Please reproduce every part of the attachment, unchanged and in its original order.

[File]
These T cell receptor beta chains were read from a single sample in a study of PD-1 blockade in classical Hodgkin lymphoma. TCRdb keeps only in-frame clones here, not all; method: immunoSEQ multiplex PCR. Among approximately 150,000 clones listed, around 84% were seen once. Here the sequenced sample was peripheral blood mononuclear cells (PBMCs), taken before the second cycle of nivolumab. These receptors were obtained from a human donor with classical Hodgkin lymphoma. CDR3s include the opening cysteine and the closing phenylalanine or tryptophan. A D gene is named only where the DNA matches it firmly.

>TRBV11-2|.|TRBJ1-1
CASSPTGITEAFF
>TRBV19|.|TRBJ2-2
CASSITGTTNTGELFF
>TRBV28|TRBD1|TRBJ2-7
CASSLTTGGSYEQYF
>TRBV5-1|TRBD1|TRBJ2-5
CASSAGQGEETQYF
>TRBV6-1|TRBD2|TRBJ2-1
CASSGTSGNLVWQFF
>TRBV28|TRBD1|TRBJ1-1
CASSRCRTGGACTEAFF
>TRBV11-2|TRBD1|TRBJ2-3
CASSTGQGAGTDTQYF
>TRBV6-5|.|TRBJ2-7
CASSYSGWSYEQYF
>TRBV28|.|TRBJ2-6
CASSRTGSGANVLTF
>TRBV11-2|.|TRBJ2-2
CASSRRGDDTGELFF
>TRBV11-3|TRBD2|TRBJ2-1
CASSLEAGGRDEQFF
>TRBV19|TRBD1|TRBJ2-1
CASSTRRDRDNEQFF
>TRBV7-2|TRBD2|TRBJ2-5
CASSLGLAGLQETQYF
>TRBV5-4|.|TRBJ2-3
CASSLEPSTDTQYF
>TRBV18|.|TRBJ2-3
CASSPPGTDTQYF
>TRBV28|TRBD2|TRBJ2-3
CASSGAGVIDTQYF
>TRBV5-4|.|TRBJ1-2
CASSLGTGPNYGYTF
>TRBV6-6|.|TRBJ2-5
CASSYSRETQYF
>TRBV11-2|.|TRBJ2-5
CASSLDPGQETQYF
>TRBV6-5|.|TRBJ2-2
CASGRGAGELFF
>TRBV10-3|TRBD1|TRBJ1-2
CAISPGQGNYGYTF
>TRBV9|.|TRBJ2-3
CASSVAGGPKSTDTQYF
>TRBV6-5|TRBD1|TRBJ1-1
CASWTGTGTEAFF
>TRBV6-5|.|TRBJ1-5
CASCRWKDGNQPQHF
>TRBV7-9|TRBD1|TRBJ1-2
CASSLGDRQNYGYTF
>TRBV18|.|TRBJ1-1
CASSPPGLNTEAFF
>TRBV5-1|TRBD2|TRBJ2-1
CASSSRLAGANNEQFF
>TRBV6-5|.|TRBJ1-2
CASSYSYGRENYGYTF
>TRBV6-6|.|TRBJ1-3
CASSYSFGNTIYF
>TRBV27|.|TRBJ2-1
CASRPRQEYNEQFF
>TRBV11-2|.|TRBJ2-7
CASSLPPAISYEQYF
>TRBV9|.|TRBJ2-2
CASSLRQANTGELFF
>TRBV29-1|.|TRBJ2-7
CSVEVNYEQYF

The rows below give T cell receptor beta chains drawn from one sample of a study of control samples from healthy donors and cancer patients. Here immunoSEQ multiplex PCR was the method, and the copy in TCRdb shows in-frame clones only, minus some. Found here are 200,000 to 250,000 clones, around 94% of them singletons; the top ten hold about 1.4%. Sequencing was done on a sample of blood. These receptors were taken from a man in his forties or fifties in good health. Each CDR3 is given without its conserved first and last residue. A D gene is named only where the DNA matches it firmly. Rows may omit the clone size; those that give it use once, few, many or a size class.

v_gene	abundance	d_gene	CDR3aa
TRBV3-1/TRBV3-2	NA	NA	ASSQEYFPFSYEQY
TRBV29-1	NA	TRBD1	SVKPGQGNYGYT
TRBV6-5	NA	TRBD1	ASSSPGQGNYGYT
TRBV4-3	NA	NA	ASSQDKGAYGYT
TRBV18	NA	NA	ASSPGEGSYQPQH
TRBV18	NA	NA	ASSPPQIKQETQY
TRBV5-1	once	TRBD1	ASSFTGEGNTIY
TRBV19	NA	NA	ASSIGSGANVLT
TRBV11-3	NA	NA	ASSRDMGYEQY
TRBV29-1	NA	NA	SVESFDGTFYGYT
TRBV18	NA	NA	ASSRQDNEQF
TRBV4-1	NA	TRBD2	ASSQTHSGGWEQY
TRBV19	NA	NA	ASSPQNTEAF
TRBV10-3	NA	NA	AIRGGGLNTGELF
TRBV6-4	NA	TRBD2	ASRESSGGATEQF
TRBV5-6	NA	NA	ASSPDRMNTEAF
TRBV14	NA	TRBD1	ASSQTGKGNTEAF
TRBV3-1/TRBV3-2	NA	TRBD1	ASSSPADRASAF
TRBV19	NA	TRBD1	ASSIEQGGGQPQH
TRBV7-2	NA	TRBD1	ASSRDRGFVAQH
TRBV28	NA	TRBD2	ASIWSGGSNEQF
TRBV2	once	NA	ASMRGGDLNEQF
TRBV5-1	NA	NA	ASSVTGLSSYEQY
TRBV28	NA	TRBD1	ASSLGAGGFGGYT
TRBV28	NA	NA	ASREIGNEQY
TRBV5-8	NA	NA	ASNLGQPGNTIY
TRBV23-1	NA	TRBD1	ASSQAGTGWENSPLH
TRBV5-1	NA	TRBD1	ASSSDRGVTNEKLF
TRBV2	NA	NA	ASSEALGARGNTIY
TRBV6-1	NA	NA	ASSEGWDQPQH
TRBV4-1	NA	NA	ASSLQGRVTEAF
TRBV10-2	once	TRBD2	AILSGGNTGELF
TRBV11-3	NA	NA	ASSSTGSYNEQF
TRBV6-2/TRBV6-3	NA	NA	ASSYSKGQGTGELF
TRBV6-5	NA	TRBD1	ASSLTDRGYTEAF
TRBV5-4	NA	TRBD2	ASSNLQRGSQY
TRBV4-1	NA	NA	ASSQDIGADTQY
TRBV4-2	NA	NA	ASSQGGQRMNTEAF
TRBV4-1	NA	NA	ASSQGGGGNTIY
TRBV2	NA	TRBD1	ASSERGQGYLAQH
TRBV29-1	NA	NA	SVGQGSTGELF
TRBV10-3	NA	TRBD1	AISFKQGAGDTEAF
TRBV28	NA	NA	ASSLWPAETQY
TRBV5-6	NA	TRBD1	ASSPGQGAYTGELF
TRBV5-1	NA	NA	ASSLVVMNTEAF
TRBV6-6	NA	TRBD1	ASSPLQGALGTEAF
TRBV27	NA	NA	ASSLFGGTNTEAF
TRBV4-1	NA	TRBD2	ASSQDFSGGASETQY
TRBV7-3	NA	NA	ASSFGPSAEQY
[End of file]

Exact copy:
These T cell receptor beta chains were read from a single sample in a study of PD-1 blockade in classical Hodgkin lymphoma. TCRdb keeps only in-frame clones here, not all; method: immunoSEQ multiplex PCR. Among approximately 150,000 clones listed, around 84% were seen once. Here the sequenced sample was peripheral blood mononuclear cells (PBMCs), taken before the second cycle of nivolumab. These receptors were obtained from a human donor with classical Hodgkin lymphoma. CDR3s include the opening cysteine and the closing phenylalanine or tryptophan. A D gene is named only where the DNA matches it firmly.

>TRBV11-2|.|TRBJ1-1
CASSPTGITEAFF
>TRBV19|.|TRBJ2-2
CASSITGTTNTGELFF
>TRBV28|TRBD1|TRBJ2-7
CASSLTTGGSYEQYF
>TRBV5-1|TRBD1|TRBJ2-5
CASSAGQGEETQYF
>TRBV6-1|TRBD2|TRBJ2-1
CASSGTSGNLVWQFF
>TRBV28|TRBD1|TRBJ1-1
CASSRCRTGGACTEAFF
>TRBV11-2|TRBD1|TRBJ2-3
CASSTGQGAGTDTQYF
>TRBV6-5|.|TRBJ2-7
CASSYSGWSYEQYF
>TRBV28|.|TRBJ2-6
CASSRTGSGANVLTF
>TRBV11-2|.|TRBJ2-2
CASSRRGDDTGELFF
>TRBV11-3|TRBD2|TRBJ2-1
CASSLEAGGRDEQFF
>TRBV19|TRBD1|TRBJ2-1
CASSTRRDRDNEQFF
>TRBV7-2|TRBD2|TRBJ2-5
CASSLGLAGLQETQYF
>TRBV5-4|.|TRBJ2-3
CASSLEPSTDTQYF
>TRBV18|.|TRBJ2-3
CASSPPGTDTQYF
>TRBV28|TRBD2|TRBJ2-3
CASSGAGVIDTQYF
>TRBV5-4|.|TRBJ1-2
CASSLGTGPNYGYTF
>TRBV6-6|.|TRBJ2-5
CASSYSRETQYF
>TRBV11-2|.|TRBJ2-5
CASSLDPGQETQYF
>TRBV6-5|.|TRBJ2-2
CASGRGAGELFF
>TRBV10-3|TRBD1|TRBJ1-2
CAISPGQGNYGYTF
>TRBV9|.|TRBJ2-3
CASSVAGGPKSTDTQYF
>TRBV6-5|TRBD1|TRBJ1-1
CASWTGTGTEAFF
>TRBV6-5|.|TRBJ1-5
CASCRWKDGNQPQHF
>TRBV7-9|TRBD1|TRBJ1-2
CASSLGDRQNYGYTF
>TRBV18|.|TRBJ1-1
CASSPPGLNTEAFF
>TRBV5-1|TRBD2|TRBJ2-1
CASSSRLAGANNEQFF
>TRBV6-5|.|TRBJ1-2
CASSYSYGRENYGYTF
>TRBV6-6|.|TRBJ1-3
CASSYSFGNTIYF
>TRBV27|.|TRBJ2-1
CASRPRQEYNEQFF
>TRBV11-2|.|TRBJ2-7
CASSLPPAISYEQYF
>TRBV9|.|TRBJ2-2
CASSLRQANTGELFF
>TRBV29-1|.|TRBJ2-7
CSVEVNYEQYF

The rows below give T cell receptor beta chains drawn from one sample of a study of control samples from healthy donors and cancer patients. Here immunoSEQ multiplex PCR was the method, and the copy in TCRdb shows in-frame clones only, minus some. Found here are 200,000 to 250,000 clones, around 94% of them singletons; the top ten hold about 1.4%. Sequencing was done on a sample of blood. These receptors were taken from a man in his forties or fifties in good health. Each CDR3 is given without its conserved first and last residue. A D gene is named only where the DNA matches it firmly. Rows may omit the clone size; those that give it use once, few, many or a size class.

v_gene	abundance	d_gene	CDR3aa
TRBV3-1/TRBV3-2	NA	NA	ASSQEYFPFSYEQY
TRBV29-1	NA	TRBD1	SVKPGQGNYGYT
TRBV6-5	NA	TRBD1	ASSSPGQGNYGYT
TRBV4-3	NA	NA	ASSQDKGAYGYT
TRBV18	NA	NA	ASSPGEGSYQPQH
TRBV18	NA	NA	ASSPPQIKQETQY
TRBV5-1	once	TRBD1	ASSFTGEGNTIY
TRBV19	NA	NA	ASSIGSGANVLT
TRBV11-3	NA	NA	ASSRDMGYEQY
TRBV29-1	NA	NA	SVESFDGTFYGYT
TRBV18	NA	NA	ASSRQDNEQF
TRBV4-1	NA	TRBD2	ASSQTHSGGWEQY
TRBV19	NA	NA	ASSPQNTEAF
TRBV10-3	NA	NA	AIRGGGLNTGELF
TRBV6-4	NA	TRBD2	ASRESSGGATEQF
TRBV5-6	NA	NA	ASSPDRMNTEAF
TRBV14	NA	TRBD1	ASSQTGKGNTEAF
TRBV3-1/TRBV3-2	NA	TRBD1	ASSSPADRASAF
TRBV19	NA	TRBD1	ASSIEQGGGQPQH
TRBV7-2	NA	TRBD1	ASSRDRGFVAQH
TRBV28	NA	TRBD2	ASIWSGGSNEQF
TRBV2	once	NA	ASMRGGDLNEQF
TRBV5-1	NA	NA	ASSVTGLSSYEQY
TRBV28	NA	TRBD1	ASSLGAGGFGGYT
TRBV28	NA	NA	ASREIGNEQY
TRBV5-8	NA	NA	ASNLGQPGNTIY
TRBV23-1	NA	TRBD1	ASSQAGTGWENSPLH
TRBV5-1	NA	TRBD1	ASSSDRGVTNEKLF
TRBV2	NA	NA	ASSEALGARGNTIY
TRBV6-1	NA	NA	ASSEGWDQPQH
TRBV4-1	NA	NA	ASSLQGRVTEAF
TRBV10-2	once	TRBD2	AILSGGNTGELF
TRBV11-3	NA	NA	ASSSTGSYNEQF
TRBV6-2/TRBV6-3	NA	NA	ASSYSKGQGTGELF
TRBV6-5	NA	TRBD1	ASSLTDRGYTEAF
TRBV5-4	NA	TRBD2	ASSNLQRGSQY
TRBV4-1	NA	NA	ASSQDIGADTQY
TRBV4-2	NA	NA	ASSQGGQRMNTEAF
TRBV4-1	NA	NA	ASSQGGGGNTIY
TRBV2	NA	TRBD1	ASSERGQGYLAQH
TRBV29-1	NA	NA	SVGQGSTGELF
TRBV10-3	NA	TRBD1	AISFKQGAGDTEAF
TRBV28	NA	NA	ASSLWPAETQY
TRBV5-6	NA	TRBD1	ASSPGQGAYTGELF
TRBV5-1	NA	NA	ASSLVVMNTEAF
TRBV6-6	NA	TRBD1	ASSPLQGALGTEAF
TRBV27	NA	NA	ASSLFGGTNTEAF
TRBV4-1	NA	TRBD2	ASSQDFSGGASETQY
TRBV7-3	NA	NA	ASSFGPSAEQY